DRIVING up a remote farm track, we were taken aback to see a bright white futuristic dome sparkling in the Scottish sun. Its modernity certainly stood out in the Renfrewshire countryside. We’d just arrived at the Wanderlist’s quirky Mid Auchengowan dome, a luxury glamping experience ideal for families seeking something a little different.

Our children were desperate to rush inside the dome, curious to uncover what lay within. We discovered contemporary modern interiors in an open-plan layout. The children’s “room” was discreetly partitioned off from the “master bedroom” giving youngsters a sense of their own space. When my boys spotted toys and board games on the shelves they were even more impressed.

Admittedly, the grown-ups get the best deal, waking up to sweeping views over the fields and down to Castle Semple Loch. Relaxed seating areas and giant beanbags allow guests to make the most of the views, whatever the weather.

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A well-furnished kitchen allowed us to make mince and tatties for the kids’ tea. There’s ample space inside to eat at the dining table but we ventured to the outdoor picnic table to feast in the evening rays.

On the second evening we barbecued sausages and burgers before getting the firepit going for a little marshmallow-toasting as the sun set over the loch. It must be said that Mid Auchengowan offers a notably good sunset, romantic even with little rascals in tow!

The dome feels wonderfully secluded, like a tucked-away secret only you know about. In reality, situated only 20 miles from Glasgow, an hour-and-a-half’s drive from both Perth and Edinburgh, and three hours from Aberdeen, it’s remarkably accessible. Plus there’s so much to do in the vicinity.

The National: The luxury glamping dome near LochwinnochThe luxury glamping dome near Lochwinnoch

We initially opted to stay local, bringing our bikes to explore the excellent cycling trails linking Castle Semple Loch with a host of towns and villages. The loch itself is a beautiful destination where folk of all ages buy an ice cream, take a stroll along the water’s edge, and admire a multitude of swans and ducks.

The flat lochside paths make it ideal for buggies and wheelchairs too. A mix of watersports is available, so we watched kids paddle-boarding and kayaking before we hit the saddle.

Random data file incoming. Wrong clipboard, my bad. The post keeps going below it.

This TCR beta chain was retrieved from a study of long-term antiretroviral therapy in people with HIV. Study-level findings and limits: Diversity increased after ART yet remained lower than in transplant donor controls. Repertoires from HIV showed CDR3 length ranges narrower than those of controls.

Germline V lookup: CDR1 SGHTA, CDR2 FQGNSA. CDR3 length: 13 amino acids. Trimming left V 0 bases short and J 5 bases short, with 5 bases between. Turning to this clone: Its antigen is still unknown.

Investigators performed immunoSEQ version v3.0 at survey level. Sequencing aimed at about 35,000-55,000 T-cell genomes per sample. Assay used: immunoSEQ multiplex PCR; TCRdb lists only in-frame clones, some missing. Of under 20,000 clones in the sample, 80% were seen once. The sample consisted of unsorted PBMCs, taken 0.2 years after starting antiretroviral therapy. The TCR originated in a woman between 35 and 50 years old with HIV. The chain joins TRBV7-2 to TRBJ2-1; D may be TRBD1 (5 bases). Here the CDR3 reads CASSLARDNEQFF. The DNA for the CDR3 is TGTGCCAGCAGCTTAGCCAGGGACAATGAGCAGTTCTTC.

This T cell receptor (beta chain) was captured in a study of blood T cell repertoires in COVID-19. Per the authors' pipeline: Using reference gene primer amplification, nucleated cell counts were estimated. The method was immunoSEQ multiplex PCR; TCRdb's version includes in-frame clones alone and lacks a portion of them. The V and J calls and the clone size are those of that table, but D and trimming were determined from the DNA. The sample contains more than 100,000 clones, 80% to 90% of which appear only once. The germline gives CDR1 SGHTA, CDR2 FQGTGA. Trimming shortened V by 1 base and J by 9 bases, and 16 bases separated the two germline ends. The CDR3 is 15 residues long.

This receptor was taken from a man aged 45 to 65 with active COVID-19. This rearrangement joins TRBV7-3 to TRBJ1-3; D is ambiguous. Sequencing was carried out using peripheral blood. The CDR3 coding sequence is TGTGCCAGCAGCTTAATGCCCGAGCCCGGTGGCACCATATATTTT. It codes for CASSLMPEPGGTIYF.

Our cycle took us through lush, green countryside, past the Collegiate Church and the Kenmure Hill Temple before arriving at the picturesque village of Kilbarchan. Thankfully, the bike trails are flat, smooth and well signposted.

To reward the kids’ efforts we grabbed brunch at a small local tearoom called Bobbins, before taking a look at the National Trust for Scotland’s Weaver’s Cottage (it’s only open two days a month so check opening hours before heading off).

For visitors wishing to go slightly further afield the choices are extensive, which makes the dome a really tempting base. Loch Lomond is up the road, it’s perfectly feasible to head to Largs for a day trip to Cumbrae or to drive to Wemyss Bay to spend time on Bute.

The beautiful Dumfries House with its elegant estate is just over 30 miles away, and Culzean Castle with its epic playgrounds and stunning walled garden is an hour’s distance.

Since the sun was splitting the sky we decided to hit the beach, driving to Ayr esplanade where more ice cream was consumed. It was a good opportunity to brush up on our Burns knowledge, especially as most kids love the story of Tam o’ Shanter.

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The children peered through the window of Alloway’s Old Kirk, just as Tam had done that fateful night, before we walked across the bridge where Tam and his horse Maggie were chased by Nannie and her coven.

The Burns Monument and well-maintained gardens were blooming in the afternoon sun. My lads got hands-on in the modern Robert Burns Birthplace Museum, playing “Cut the Haggis” and making up their own spooky online Tam o’ Shanter ghost story.

We followed the Poet’s Path, spotting multiple sculptures, before visiting Burns Cottage where the wordsmith was born. After all the exploring, a chilled glass of vino back at the dome beckoned before another night sleeping under the stars.